Israeli Prime Minister Benjamin Netanyahu

Israeli Prime Minister Benjamin Netanyahu attends a weekly cabinet meeting in Jerusalem on September 27, 2023.

(Photo: Abir Sultan/Pool/AFP via Getty Images)

Netanyahu Suggests Israel Plans to Occupy Gaza Strip for 'Indefinite Period'

The far-right prime minister told ABC News that Israel will "have the overall security responsibility" in Gaza after the current deadly assault ends.

Israeli Prime Minister Benjamin Netanyahu said in an interview aired late Monday that his country intends to exercise control over the Gaza Strip for an "indefinite period" after the end of the current assault, which has decimated the Palestinian territory's infrastructure and killed more than 10,000 people.

Asked by ABC's David Muir who should govern Gaza when the war is over, Netanyahu responded, "Those who don't want to continue the way of Hamas."

The far-right prime minister added that he believes Israel will indefinitely "have the overall security responsibility because we've seen what happens when we don't have it."

Under international law, a territory is occupied if it is "placed under the authority of the hostile army."

Israel claims its decadeslong occupation of the Gaza Strip ended in 2005, when the country withdrew ground troops and removed settlers from the enclave. But Israel never fully relinquished military control over Gaza and kept in place its devastating and unlawful embargo, which the Israeli government has tightened during its ongoing bombardment and ground invasion of the strip.

Given the genocidal rhetoric of Israel officials in the aftermath of the Hamas-led October 7 attack, human rights groups, United Nations officials, and others have expressed alarm about the Israeli government's longer-term plans for Gaza—concerns that have been amplified by a leaked policy paper suggesting full-scale ethnic cleansing of the Palestinian territory.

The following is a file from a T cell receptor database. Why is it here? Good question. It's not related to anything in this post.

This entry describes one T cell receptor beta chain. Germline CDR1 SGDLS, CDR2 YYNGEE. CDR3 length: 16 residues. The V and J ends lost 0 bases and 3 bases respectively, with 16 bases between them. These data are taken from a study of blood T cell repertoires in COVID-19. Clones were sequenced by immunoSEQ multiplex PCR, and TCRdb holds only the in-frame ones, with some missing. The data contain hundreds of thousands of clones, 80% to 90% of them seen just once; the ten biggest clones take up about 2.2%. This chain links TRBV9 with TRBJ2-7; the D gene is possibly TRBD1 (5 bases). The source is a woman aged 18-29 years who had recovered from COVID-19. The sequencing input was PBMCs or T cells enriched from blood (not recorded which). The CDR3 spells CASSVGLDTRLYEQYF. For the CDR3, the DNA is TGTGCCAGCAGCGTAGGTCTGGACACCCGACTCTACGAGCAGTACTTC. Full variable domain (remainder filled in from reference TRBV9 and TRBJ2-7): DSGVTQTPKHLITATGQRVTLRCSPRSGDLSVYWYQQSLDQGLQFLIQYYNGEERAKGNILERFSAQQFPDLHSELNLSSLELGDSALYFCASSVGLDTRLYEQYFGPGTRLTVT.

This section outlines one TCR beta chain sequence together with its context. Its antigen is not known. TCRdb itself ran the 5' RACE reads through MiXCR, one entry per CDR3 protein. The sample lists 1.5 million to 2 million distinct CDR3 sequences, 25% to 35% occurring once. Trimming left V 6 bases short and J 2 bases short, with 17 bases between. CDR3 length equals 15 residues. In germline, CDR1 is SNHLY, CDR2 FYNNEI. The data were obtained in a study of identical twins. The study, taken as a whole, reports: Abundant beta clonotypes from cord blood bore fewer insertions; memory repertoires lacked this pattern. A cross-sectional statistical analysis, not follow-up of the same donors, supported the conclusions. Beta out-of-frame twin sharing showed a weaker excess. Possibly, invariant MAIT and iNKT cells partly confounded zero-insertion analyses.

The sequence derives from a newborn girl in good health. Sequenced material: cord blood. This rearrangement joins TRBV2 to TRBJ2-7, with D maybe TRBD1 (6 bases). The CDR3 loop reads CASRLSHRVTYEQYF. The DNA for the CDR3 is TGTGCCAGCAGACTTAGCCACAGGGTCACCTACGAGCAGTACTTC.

Former Greek Finance Minister Yanis Varoufakis, co-founder of Progressive International, called Netanyahu's remarks to ABC a "clear and succinct statement" of the Israeli government's intentions.

"Israel plans to re-occupy a part of Palestine (Gaza) after having cleansed it of much, if not all, of its Palestinian population," Varoufakis wrote on social media. "In short, Israel's official policy is to violate the Geneva Convention and to pursue a war crime."

Netanyahu's comments came weeks after U.S. President Joe Biden urged Israel not to occupy Gaza "again," saying that would be "a big mistake."

Israel has repeatedly ignored mild U.S. calls to adhere to international law and ensure protections for Gaza civilians, tens of thousands of whom have been killed or wounded by the Israeli military's indiscriminate bombing campaign. Israeli troops are currently surrounding Gaza's largest city and preparing to enter in the coming days.

At Biden's request, U.S. lawmakers are readying a $14 billion military aid package for Israel despite growing warnings that their unconditional support for the Israeli government's assault on Gaza could make them complicit in genocide.

Hours before Netanyahu's ABC interview aired, Human Rights Watch called for a weapons embargo on Israel and Palestinian armed groups, accusing both of "serious abuses amounting to war crimes during the current hostilities."

“Civilians are being punished and killed at a scale unprecedented in recent history in Israel and Palestine," Bruno Stagno, chief advocacy officer at Human Rights Watch, said in a statement. "The United States, Iran, and other governments risk being complicit in grave abuses if they continue to provide military assistance to known violators."

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